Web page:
by Andrea Granahan The world's poorest country may well also be the world's most beautiful. Now recovering from a thirty year civil war ending 400 years of oppression, the nation finds itself with more than $5 billion in debt, two million land mines buried in the countryside -- but still has a remarkably cheerful attitude

Poverty Kills 11 Children Every Hour In Mozambique

by Delfina Mugabe An average of 11 children die every hour in Mozambique as a result of the extreme poverty in which hundreds of thousands of Mozambican families live

Hearing Offers Glimpse of Secretive "Private Banking" World

by Mark Bourrie Citibank, one of at least a dozen U.S. banks with private banking departments, has some 40,000 private bank accounts. Of these, the bank has stated, 350 were held by senior foreign government officials or their families

World Bank, IMF Policies Leave Poorest Countries Without Hope

by Lucy Komisar There is widespread condemnation of IMF-led policies that have worsened Third World living standards. Indeed, critical studies say the IMF, which makes concessional loans to poor countries that adopt Fund policies, has in 75 percent of cases enforced policies that increased recipient countries' poverty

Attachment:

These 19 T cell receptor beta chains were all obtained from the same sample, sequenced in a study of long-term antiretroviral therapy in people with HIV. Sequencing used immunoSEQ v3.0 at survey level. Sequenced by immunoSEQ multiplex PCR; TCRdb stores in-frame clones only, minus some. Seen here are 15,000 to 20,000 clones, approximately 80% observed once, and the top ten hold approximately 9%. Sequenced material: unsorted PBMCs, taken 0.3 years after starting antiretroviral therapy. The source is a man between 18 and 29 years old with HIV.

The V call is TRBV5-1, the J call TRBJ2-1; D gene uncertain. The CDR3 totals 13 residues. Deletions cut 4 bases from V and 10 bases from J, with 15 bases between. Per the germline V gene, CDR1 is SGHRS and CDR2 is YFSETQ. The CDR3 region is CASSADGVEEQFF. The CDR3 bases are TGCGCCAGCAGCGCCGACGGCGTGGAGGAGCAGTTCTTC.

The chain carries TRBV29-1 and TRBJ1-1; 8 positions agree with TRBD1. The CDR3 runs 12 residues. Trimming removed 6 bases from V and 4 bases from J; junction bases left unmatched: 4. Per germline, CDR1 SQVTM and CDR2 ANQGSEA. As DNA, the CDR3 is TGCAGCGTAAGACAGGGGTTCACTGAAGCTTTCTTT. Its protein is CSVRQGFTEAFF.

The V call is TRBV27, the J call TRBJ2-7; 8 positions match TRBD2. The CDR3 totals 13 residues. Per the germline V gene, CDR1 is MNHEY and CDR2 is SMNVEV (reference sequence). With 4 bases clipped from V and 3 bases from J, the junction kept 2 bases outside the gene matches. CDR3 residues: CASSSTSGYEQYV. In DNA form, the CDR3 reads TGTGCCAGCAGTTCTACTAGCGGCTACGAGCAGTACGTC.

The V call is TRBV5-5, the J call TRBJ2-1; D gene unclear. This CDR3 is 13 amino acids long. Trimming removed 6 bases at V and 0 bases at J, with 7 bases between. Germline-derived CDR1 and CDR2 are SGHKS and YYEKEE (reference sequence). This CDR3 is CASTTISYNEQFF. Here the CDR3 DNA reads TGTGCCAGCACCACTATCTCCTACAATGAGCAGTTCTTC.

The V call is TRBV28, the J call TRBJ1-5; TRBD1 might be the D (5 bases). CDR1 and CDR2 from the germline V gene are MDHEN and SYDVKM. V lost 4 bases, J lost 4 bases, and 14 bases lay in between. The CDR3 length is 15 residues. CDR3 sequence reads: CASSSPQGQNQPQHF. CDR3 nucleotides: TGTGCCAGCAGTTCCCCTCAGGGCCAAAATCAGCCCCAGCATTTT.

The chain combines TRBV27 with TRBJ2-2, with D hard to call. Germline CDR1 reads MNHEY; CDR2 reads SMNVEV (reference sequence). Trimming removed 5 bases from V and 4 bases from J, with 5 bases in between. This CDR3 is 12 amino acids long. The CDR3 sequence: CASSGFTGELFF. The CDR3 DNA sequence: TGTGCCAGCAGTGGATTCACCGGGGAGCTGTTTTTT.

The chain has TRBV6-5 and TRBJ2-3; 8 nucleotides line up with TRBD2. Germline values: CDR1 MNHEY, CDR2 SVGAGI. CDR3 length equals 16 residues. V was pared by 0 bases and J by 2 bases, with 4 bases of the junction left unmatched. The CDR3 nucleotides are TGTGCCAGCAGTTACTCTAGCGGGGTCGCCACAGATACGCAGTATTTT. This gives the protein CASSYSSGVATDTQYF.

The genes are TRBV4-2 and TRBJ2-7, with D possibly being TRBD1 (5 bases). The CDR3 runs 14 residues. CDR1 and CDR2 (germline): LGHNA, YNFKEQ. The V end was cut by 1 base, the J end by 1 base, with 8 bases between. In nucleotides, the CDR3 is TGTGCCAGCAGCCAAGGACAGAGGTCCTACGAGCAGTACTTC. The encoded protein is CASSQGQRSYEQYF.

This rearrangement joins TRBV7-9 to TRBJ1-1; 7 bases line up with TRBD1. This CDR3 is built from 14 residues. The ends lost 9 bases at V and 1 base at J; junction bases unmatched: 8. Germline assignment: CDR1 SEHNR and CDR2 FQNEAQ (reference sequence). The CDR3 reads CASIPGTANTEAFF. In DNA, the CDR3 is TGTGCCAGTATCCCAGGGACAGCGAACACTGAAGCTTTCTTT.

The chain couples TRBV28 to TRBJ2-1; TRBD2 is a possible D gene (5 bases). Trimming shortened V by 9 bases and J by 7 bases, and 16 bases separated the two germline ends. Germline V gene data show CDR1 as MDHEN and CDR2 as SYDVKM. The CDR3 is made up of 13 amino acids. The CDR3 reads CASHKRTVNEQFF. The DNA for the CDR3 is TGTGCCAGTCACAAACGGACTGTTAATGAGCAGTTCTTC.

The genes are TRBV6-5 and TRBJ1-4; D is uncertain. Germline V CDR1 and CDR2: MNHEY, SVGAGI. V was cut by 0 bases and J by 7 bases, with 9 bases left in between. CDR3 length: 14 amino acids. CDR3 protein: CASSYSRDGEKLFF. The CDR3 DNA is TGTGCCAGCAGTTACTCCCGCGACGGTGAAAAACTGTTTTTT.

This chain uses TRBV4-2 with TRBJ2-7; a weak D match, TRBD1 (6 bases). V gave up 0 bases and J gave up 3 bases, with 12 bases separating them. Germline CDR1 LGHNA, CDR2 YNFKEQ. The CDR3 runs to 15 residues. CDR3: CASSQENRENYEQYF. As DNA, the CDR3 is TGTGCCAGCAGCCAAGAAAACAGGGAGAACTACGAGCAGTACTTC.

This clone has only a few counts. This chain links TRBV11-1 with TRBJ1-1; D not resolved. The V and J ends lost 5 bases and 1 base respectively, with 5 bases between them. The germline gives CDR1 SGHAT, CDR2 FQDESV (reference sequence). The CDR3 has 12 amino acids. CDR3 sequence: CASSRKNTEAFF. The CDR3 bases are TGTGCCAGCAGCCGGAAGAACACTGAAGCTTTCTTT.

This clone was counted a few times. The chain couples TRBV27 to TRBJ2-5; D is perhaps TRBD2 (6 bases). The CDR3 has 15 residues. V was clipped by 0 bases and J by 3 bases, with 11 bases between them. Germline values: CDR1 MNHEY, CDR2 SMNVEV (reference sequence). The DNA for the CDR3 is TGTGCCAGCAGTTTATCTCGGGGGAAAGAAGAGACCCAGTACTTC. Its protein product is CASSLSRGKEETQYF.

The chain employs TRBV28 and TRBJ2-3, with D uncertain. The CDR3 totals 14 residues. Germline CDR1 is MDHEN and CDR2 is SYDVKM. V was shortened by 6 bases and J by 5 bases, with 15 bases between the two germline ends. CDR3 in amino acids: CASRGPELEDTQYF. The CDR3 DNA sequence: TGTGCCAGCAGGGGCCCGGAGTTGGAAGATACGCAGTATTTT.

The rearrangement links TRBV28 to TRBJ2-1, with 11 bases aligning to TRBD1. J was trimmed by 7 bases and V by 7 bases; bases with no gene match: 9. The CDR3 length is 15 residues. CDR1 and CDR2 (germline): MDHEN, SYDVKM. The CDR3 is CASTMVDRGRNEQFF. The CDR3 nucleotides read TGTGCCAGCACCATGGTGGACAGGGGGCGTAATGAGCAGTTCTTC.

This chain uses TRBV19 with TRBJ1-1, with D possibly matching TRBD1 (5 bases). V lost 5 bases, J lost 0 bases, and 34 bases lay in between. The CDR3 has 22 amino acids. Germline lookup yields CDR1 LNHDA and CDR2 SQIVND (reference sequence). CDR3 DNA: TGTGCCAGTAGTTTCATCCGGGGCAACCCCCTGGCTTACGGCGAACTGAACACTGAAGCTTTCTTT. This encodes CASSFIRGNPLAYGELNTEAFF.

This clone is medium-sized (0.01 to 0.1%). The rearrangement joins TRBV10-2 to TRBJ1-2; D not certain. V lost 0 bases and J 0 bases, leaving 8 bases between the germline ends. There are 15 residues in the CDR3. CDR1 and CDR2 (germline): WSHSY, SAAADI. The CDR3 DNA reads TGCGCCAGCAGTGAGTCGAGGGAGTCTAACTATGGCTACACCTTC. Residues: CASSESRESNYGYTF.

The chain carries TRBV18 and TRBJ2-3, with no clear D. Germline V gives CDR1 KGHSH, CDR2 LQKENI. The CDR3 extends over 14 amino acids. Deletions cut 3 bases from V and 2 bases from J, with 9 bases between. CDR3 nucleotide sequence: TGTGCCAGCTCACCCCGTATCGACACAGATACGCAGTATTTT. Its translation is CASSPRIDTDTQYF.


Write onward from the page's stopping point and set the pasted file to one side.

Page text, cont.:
"Devastating" Evidence of E Timor Atrocities

by Farhan Haq Three UN human rights officials said last week that they had received substantial evidence of murder, torture, rape and other abuses in East Timor after they voted Aug 30 to be independent of Indonesia. "I think what we are seeing is devastating," said Asma Jahangir, UN special rapporteur on extra judicial and summary executions

New Banking Deregulation Places Public at Risk, Says Nader

by Scott Harris In a decade-long effort to deregulate the country's financial system, the banking, insurance and securities industries have lobbied hard in the halls of Congress. Since 1997, the nation's largest financial institutions have spent more than $300 million in campaign contributions to influence legislators

Native Groups Win Major Victory in Biopiracy War

by Danielle Knight The U.S. Patent and Trademark Office earlier this month canceled the patent on the plant which had been issued to a U.S. citizen in 1986. The plant in immediate question -- known as Ayahuasca or Yage is "sacred" to thousands of Native people in the Amazon region of South America who used it in traditional religious and healing ceremonies